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Revisiting Your Learning Management System

7605280624_d373564f4d_mThis month I conducted a workshop on “Thinking Outside the Course Management System” as part of a series on “Networked Learning” we’re running at the University of Baltimore. Many of us at ProfHacker are big believers in using open tools and alternative platforms for our courses instead of our university systems: David Parry, a fellow WordPress advocate, offered several thoughts on what makes WordPress a great course platform and Trent Kays rebelled against Blackboard with Posterous and TinyChat. Ryan Cordell offered several thought-provoking questions about our reasons for these “rebellions” against our university tech systems, and noted that for some of us who are digitally-inclined (myself included) subversive choices in technology become a default behavior.

Talking about technology choices with a broader audience reminded me how important it is to regularly question all our own assumptions and habits. I’ve been using WordPress (with some variance in plug-ins, set-up, etc.) for several years now as my platform of choice. Most people at my university use Sakai, and I gave it a try for one class prior to teaching this workshop so I could address users already familiar with that platform. Using Sakai was a disaster and I had many of the typical complaints of a power-user: the university’s settings gave me no control over how the course was organized and most of the system’s assumptions clashed horribly with my pedagogy.

I could bring some of these same complaints to WordPress: taking a blogging platform and making it work for academic purposes isn’t exactly ideal. But find that the philosophy behind WordPress is ultimately more compatible with my pedagogy, so the technical details are easier to resolve. It’s harder to convince someone who hasn’t found the benefit in systems like Sakai that another platform is worth the investment.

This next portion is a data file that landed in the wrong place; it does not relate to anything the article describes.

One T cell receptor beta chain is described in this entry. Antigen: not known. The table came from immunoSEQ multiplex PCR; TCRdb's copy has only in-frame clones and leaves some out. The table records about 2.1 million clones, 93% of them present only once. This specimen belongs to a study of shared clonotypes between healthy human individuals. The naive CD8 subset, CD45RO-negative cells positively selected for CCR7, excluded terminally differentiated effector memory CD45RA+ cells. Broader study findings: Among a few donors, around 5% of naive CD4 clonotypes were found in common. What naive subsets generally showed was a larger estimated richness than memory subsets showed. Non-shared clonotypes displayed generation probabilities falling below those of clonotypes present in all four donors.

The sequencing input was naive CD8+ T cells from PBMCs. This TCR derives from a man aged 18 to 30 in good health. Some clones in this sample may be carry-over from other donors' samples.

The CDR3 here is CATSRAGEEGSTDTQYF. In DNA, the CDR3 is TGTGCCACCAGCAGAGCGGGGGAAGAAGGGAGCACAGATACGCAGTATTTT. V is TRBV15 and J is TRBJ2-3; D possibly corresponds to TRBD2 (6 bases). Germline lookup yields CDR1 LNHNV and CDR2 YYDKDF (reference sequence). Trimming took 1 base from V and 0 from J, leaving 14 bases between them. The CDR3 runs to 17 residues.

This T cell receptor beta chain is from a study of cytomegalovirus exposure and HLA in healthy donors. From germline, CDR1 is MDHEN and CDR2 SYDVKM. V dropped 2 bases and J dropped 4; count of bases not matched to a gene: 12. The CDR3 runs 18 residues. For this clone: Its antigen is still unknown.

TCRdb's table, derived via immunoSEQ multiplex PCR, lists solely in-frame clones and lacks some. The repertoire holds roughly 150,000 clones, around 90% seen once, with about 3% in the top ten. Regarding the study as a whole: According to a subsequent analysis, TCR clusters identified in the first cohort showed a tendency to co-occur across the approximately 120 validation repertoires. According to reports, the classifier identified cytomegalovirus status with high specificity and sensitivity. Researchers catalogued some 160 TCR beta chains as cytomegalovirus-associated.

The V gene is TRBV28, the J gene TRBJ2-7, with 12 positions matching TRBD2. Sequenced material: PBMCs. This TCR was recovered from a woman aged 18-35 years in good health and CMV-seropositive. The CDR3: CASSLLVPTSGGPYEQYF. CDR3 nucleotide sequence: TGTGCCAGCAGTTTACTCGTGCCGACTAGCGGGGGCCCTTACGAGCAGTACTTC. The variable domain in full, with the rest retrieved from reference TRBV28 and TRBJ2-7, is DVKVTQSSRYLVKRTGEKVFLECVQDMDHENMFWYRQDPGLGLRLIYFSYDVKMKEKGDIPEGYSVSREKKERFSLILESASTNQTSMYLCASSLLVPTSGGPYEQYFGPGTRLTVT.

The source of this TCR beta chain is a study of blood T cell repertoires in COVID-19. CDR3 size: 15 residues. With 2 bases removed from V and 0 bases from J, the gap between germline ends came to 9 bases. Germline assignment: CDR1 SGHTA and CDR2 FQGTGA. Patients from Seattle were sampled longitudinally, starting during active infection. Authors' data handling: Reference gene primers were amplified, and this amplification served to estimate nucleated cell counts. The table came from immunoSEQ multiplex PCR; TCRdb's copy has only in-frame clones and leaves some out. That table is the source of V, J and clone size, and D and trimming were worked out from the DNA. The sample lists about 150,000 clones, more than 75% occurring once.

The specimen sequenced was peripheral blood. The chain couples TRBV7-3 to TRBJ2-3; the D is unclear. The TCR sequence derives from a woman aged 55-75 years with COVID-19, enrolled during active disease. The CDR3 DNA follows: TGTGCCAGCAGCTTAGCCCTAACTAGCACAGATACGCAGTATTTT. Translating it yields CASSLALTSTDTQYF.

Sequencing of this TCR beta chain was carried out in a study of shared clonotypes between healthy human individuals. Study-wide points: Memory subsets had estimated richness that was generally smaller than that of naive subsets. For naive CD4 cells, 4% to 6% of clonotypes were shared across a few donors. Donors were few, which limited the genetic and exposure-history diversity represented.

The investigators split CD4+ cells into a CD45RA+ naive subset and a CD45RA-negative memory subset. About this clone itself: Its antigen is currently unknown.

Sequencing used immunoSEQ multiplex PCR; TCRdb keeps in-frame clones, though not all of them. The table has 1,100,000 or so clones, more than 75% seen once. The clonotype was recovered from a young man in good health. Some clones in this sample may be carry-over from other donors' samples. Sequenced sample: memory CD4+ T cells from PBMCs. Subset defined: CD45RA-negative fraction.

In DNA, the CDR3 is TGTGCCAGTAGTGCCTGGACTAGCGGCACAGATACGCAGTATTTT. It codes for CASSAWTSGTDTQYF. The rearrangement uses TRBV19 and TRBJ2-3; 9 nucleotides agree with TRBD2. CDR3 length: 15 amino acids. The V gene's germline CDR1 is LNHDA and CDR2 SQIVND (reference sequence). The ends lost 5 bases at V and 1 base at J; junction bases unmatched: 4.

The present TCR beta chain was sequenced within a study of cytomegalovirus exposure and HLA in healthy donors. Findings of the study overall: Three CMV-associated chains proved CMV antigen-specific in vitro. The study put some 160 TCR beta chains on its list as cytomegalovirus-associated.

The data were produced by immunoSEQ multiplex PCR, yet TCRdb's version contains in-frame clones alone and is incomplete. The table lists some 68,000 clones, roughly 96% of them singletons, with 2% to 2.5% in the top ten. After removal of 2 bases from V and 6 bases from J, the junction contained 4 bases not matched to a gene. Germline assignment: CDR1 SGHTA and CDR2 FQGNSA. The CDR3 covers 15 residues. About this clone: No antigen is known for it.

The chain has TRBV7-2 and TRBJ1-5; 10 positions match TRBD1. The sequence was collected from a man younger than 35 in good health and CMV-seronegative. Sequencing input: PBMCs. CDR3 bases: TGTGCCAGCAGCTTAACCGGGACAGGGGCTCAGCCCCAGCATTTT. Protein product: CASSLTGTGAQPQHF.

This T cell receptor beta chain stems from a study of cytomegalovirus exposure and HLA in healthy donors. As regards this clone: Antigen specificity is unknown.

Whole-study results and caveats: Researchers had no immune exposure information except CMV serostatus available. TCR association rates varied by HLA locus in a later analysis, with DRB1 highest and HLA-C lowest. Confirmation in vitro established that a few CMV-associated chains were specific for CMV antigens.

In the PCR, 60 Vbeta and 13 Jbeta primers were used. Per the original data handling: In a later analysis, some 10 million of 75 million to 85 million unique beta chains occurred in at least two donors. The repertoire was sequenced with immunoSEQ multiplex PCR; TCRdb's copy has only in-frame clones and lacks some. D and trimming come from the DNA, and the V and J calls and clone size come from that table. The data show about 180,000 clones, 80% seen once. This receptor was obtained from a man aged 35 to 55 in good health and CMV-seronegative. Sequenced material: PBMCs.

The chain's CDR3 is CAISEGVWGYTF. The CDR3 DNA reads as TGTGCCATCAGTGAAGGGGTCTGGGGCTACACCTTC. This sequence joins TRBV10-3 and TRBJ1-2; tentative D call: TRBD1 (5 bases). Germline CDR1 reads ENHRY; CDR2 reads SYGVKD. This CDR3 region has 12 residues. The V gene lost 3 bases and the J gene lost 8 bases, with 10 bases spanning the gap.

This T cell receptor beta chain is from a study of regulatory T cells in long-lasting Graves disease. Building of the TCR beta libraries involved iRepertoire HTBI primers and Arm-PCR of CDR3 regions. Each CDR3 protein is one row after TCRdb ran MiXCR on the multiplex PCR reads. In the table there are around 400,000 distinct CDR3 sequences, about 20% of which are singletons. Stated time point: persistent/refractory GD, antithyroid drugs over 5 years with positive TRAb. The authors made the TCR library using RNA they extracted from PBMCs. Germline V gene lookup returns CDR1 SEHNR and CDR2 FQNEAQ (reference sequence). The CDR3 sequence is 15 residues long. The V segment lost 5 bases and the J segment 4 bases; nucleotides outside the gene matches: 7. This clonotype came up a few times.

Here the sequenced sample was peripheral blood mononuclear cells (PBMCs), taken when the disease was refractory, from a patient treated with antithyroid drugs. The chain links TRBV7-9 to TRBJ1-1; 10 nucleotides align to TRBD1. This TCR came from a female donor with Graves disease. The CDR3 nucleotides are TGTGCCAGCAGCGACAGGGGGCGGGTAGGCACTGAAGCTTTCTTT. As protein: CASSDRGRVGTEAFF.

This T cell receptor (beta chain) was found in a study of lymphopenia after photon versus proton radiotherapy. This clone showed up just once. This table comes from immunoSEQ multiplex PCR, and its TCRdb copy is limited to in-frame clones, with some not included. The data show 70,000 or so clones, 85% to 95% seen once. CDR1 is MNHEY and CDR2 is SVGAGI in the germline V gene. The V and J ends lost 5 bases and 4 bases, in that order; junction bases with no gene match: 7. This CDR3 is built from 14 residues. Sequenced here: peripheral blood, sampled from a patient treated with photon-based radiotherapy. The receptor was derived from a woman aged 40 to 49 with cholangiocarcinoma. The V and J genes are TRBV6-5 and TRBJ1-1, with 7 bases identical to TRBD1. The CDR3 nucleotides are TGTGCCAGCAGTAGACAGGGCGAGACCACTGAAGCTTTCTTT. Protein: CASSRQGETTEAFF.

So why do I use WordPress? At the moment, it’s because it comes closest to enabling the three aspects I see as most important to an online learning environment:

  • The inspiration to build communication skills in public spaces. New media writing and content production requires students and professionals to adapt to new structures and forms, including blogging, Twitter, Tumblr and more. I want my online learning spaces to bring a potential immediacy to a connection to an audience, and offer opportunities to address writing and communicating to a clearly defined potential reader beyond the constructs of the classroom.
  • The reinforcement of digital literacy skills and mastery of a variety of platforms. Just as we as professionals benefit from understanding content management systems like WordPress and Joomla, our students need to be prepared to quickly adapt to new interfaces and networks as part of their future careers. If my course is going to make use of networked space, it can require use of a variety of platforms and integration of disciplines.
  • New opportunities for playful and collaborative pedagogy. From the massive collaboration of the Learning Creative Learning MOOC out of MIT to the emerging community of MLA Commons, there are lots of examples of how different platforms can be used to create new connections integrated with knowledge-sharing.

I’m going to continue to search for new platforms that better accomplish these goals. Do you use an online system to manage your course, whether university provided or open? What do you want the digital spaces of your courses to provide to students?

[CC BY 2.0 Image via Flickr - Dave Catchpole]

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